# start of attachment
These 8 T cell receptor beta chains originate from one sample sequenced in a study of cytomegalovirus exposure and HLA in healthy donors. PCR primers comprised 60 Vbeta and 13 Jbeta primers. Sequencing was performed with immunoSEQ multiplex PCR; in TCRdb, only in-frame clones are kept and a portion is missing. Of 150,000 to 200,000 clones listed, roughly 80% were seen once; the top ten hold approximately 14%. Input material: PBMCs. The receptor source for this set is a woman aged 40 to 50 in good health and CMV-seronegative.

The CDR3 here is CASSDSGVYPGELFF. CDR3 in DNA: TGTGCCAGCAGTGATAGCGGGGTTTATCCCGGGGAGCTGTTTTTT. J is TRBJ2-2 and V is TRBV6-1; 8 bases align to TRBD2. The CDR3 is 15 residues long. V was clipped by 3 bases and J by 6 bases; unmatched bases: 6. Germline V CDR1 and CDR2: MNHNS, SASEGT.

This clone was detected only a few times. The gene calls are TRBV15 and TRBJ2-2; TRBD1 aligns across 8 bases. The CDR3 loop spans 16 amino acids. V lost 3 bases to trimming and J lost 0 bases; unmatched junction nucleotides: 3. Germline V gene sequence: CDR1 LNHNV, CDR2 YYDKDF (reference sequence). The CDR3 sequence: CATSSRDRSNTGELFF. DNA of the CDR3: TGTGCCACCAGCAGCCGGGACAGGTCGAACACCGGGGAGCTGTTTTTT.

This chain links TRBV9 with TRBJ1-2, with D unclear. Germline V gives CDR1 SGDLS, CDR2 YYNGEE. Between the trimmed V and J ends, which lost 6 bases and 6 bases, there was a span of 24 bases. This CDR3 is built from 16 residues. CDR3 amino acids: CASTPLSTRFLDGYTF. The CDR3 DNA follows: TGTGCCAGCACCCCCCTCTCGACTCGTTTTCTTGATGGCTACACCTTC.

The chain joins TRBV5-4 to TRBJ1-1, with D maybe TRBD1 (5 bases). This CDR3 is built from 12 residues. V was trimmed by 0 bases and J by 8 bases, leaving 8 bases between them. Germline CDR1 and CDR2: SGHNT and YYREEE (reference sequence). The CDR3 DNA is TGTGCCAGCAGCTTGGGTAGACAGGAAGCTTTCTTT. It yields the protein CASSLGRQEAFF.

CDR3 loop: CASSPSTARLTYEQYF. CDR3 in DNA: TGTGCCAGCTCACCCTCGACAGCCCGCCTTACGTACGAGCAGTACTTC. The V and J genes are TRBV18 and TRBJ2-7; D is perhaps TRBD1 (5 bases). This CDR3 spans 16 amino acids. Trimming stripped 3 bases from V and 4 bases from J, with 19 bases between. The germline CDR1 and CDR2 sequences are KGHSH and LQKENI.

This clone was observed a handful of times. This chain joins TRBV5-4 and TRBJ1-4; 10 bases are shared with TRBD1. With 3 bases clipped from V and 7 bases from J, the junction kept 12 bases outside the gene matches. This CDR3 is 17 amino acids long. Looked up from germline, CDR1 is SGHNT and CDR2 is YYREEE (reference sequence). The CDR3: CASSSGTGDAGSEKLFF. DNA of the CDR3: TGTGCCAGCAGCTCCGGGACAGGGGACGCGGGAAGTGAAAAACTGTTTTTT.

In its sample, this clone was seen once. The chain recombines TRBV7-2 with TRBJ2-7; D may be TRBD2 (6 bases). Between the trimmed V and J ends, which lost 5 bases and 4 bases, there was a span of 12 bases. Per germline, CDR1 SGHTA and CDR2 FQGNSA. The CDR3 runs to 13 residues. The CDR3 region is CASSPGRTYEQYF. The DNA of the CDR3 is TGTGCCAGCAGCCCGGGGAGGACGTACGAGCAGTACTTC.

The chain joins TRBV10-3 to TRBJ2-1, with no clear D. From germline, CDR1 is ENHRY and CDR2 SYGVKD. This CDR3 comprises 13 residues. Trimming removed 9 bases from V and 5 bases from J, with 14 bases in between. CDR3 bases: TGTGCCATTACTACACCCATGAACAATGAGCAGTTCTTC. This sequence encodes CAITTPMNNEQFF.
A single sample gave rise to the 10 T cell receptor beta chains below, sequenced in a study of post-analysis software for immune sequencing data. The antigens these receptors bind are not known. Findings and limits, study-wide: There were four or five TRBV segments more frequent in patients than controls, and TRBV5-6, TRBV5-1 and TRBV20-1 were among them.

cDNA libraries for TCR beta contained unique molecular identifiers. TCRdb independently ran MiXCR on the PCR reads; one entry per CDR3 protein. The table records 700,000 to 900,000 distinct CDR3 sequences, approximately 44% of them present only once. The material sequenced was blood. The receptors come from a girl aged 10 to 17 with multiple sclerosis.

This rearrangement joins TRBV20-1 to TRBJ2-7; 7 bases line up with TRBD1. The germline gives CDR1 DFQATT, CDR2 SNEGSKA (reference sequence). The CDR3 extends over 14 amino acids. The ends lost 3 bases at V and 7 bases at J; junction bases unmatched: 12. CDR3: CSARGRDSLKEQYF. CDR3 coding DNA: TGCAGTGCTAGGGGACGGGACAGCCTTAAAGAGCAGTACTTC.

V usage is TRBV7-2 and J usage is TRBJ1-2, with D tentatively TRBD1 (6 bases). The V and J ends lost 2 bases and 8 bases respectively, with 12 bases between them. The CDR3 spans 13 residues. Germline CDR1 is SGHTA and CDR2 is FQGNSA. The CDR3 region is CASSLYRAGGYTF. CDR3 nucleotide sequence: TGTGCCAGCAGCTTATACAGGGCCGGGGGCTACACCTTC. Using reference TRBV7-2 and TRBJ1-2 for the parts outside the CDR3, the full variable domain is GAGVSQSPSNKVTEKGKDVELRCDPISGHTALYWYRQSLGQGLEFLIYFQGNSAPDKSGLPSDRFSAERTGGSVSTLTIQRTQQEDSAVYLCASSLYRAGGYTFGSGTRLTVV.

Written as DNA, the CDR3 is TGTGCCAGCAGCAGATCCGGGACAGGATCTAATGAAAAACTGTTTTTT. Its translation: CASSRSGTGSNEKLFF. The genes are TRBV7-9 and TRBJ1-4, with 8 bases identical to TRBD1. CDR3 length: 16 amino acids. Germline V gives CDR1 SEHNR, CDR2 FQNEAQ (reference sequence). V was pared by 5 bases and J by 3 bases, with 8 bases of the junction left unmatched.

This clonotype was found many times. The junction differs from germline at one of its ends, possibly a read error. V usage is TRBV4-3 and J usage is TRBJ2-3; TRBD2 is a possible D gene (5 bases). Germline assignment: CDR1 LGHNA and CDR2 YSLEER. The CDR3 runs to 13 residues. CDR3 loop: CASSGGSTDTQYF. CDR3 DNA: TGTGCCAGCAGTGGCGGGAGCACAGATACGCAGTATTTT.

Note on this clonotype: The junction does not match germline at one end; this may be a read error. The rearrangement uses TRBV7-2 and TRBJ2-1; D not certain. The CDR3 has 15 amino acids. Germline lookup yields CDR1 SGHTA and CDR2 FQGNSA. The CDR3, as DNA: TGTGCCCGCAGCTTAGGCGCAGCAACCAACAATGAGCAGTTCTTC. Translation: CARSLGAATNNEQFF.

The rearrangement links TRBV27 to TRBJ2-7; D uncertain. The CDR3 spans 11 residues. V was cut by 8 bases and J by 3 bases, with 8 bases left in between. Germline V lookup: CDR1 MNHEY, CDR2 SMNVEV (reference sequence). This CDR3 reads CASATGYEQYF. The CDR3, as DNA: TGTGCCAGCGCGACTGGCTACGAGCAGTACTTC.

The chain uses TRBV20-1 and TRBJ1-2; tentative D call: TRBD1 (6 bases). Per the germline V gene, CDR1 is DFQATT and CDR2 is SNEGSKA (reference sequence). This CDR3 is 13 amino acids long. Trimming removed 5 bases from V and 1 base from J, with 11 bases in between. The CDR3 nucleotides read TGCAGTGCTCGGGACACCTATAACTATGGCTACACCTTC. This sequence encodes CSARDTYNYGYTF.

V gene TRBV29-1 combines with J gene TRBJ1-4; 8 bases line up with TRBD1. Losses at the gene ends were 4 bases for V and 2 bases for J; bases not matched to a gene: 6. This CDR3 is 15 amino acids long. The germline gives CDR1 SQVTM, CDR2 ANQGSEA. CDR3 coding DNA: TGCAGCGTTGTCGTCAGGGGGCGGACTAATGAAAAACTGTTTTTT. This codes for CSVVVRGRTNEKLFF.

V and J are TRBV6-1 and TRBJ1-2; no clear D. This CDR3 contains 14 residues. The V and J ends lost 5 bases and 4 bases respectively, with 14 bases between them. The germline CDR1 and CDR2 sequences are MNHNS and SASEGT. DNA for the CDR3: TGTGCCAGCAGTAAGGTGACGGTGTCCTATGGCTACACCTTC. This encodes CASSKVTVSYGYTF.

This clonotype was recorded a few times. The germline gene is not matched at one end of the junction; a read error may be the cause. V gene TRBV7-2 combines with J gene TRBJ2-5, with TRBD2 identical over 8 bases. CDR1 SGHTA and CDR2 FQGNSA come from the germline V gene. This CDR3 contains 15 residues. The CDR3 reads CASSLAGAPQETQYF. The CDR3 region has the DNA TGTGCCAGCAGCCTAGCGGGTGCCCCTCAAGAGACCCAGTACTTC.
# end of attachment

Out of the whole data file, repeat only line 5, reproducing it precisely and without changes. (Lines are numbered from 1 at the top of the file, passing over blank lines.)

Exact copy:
The chain joins TRBV5-4 to TRBJ1-1, with D maybe TRBD1 (5 bases). This CDR3 is built from 12 residues. V was trimmed by 0 bases and J by 8 bases, leaving 8 bases between them. Germline CDR1 and CDR2: SGHNT and YYREEE (reference sequence). The CDR3 DNA is TGTGCCAGCAGCTTGGGTAGACAGGAAGCTTTCTTT. It yields the protein CASSLGRQEAFF.